kids encyclopedia robot

Travelers Rest (Toccoa, Georgia) facts for kids

Kids Encyclopedia Facts
Traveler's Rest
Traveler's Rest, Toccoa.jpg
HABS photo, 1934
Nearest city Toccoa, Georgia
Area 4 acres (1.6 ha) (size of landmarked area)
Built 1816
NRHP reference No. 66000283
Quick facts for kids
Significant dates
Added to NRHP October 15, 1966
Designated NHL January 29, 1964

Travelers Rest State Historic Site is a state-run historic site near Toccoa, Georgia. Its centerpiece is Traveler's Rest, an early tavern and inn. It was designated a National Historic Landmark on January 29, 1964, for its architecture as a well-preserved 19th-century tavern, and for its role in the early settlement of northeastern Georgia by European Americans.

Description and history

Travelers Rest is about 6 miles (10 km) east of Toccoa, Georgia, near the Tugaloo River, on Riverdale Road just north of United States Route 123. It was built upon historic Cherokee land close to the former Cherokee town of Tugaloo. This is now inundated by Lake Hartwell.

The state granted the land to Major Jesse Walton in 1785 in lieu of payment for his service in the Revolutionary War. Walton, a veteran and political leader, was killed by Cherokee near here in 1789, who resisted encroachment by European Americans.

The Walton family sold the land to James Rutherford Wyly, who built the main part of the house between 1816 and 1825. Wyly opened the house as an inn for travelers on the newly constructed Unicoi Turnpike. Devereaux Jarrett bought the house on August 21, 1838 and made it the headquarters of his vast, 14,000-acre (57 km2) plantation, which he developed with enslaved labor for the cultivation of cotton as a commodity crop. Jarrett also added to the original structure and opened the tavern/inn to the public.

Due to the growing population and increased through traffic, the structure served as an inn, trading post, and post office. While the ten-room house was serving the public, it entertained many illustrious travelers. The Jarrett account books, which doubled as hotel registers, include the name of George William Featherstonhaugh, an English scientist and author.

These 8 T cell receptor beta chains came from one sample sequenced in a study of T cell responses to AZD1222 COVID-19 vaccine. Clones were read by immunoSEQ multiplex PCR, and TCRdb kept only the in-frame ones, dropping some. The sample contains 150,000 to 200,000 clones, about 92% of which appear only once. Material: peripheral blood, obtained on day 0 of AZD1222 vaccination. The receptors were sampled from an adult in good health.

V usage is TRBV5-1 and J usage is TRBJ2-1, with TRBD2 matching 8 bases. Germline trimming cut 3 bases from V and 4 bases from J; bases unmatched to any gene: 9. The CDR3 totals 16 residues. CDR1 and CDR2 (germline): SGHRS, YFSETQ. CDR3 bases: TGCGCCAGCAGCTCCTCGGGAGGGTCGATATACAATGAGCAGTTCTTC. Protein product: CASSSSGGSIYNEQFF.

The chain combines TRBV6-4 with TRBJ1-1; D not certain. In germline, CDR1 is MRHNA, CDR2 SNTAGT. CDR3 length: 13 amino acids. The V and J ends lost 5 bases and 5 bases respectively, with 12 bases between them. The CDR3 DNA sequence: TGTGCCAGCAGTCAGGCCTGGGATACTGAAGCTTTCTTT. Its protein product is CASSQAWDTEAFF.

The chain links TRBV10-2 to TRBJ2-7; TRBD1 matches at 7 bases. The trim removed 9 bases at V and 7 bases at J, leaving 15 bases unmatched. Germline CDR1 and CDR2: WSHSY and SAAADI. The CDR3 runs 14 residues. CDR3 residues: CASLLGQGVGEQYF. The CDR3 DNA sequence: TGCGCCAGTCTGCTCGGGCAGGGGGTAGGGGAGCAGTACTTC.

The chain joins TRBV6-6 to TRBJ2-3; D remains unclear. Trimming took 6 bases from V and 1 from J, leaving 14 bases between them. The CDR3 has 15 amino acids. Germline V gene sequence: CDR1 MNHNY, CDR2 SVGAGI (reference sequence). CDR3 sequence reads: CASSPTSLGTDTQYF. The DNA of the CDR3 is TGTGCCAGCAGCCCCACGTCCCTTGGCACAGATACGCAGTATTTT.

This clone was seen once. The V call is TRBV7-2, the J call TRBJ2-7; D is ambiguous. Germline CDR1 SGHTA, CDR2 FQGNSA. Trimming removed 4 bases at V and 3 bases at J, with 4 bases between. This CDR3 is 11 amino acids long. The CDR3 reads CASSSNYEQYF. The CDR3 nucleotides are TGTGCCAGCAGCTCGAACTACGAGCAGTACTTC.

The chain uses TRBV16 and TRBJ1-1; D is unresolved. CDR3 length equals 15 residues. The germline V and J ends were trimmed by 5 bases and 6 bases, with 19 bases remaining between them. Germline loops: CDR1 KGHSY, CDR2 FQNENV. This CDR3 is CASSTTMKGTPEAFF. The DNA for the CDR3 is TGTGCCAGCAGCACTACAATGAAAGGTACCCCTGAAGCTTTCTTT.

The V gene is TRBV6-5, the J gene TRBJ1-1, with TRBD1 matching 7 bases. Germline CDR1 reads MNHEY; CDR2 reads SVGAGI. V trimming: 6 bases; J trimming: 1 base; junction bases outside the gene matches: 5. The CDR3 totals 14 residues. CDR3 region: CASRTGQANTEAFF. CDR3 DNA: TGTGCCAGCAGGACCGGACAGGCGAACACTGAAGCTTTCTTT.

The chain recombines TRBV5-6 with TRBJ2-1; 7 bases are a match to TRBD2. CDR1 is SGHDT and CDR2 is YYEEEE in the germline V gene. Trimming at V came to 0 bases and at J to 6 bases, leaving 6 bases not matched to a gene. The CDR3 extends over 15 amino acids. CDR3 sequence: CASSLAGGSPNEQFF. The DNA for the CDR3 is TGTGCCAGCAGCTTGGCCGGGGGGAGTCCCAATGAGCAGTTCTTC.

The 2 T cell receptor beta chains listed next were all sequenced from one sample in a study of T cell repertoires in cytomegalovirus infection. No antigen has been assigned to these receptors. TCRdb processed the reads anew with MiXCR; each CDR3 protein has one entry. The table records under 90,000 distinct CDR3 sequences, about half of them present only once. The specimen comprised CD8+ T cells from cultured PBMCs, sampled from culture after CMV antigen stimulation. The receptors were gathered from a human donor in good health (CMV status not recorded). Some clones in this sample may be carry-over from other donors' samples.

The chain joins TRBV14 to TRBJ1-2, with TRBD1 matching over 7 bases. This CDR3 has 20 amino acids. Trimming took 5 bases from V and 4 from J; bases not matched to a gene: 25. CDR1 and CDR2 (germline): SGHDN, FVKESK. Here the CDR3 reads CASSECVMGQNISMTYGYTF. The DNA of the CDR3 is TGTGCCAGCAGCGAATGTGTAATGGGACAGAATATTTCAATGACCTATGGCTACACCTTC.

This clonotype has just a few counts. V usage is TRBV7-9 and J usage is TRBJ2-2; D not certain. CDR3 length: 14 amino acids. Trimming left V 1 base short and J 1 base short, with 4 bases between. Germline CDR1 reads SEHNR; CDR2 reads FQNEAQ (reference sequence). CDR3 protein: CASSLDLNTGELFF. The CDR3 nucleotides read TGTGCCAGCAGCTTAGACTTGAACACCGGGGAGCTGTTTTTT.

"Here I got an excellent breakfast of coffee, ham, chicken, good bread, butter, honey, and plenty of good new milk for a quarter of a dollar...What a charming country this would be to travel in, if one was sure of meeting with such nice clean quarters once a-day!"

Traveler's Rest and Tugaloo Crossroads ([1], p. 132)

The main building is a large and rambling, two-story wood-frame structure, more than 90 feet (27 m) long. It is built from wide pine planking and has six chimneys. One of the fireplaces has a mantle with drawers for storage of valuables. The front porch has seven rooms on each level with separate entrances, and an inside staircase providing access to the second floor. The rear of the house is where the innkeeper's family lived, with public rooms (dining room and parlor areas) in between. The post office was located on the second floor. Today, in addition to the main building, the property includes reconstructions of typical outbuildings of the 19th century, including slave quarters.

The property was held by Jarrett's descendants until 1955, when it was acquired by the state. Today, visitors can tour the house and see many original artifacts and furnishings, some of which were crafted by Caleb Shaw, a renowned cabinetmaker from Massachusetts.

kids search engine
Travelers Rest (Toccoa, Georgia) Facts for Kids. Kiddle Encyclopedia.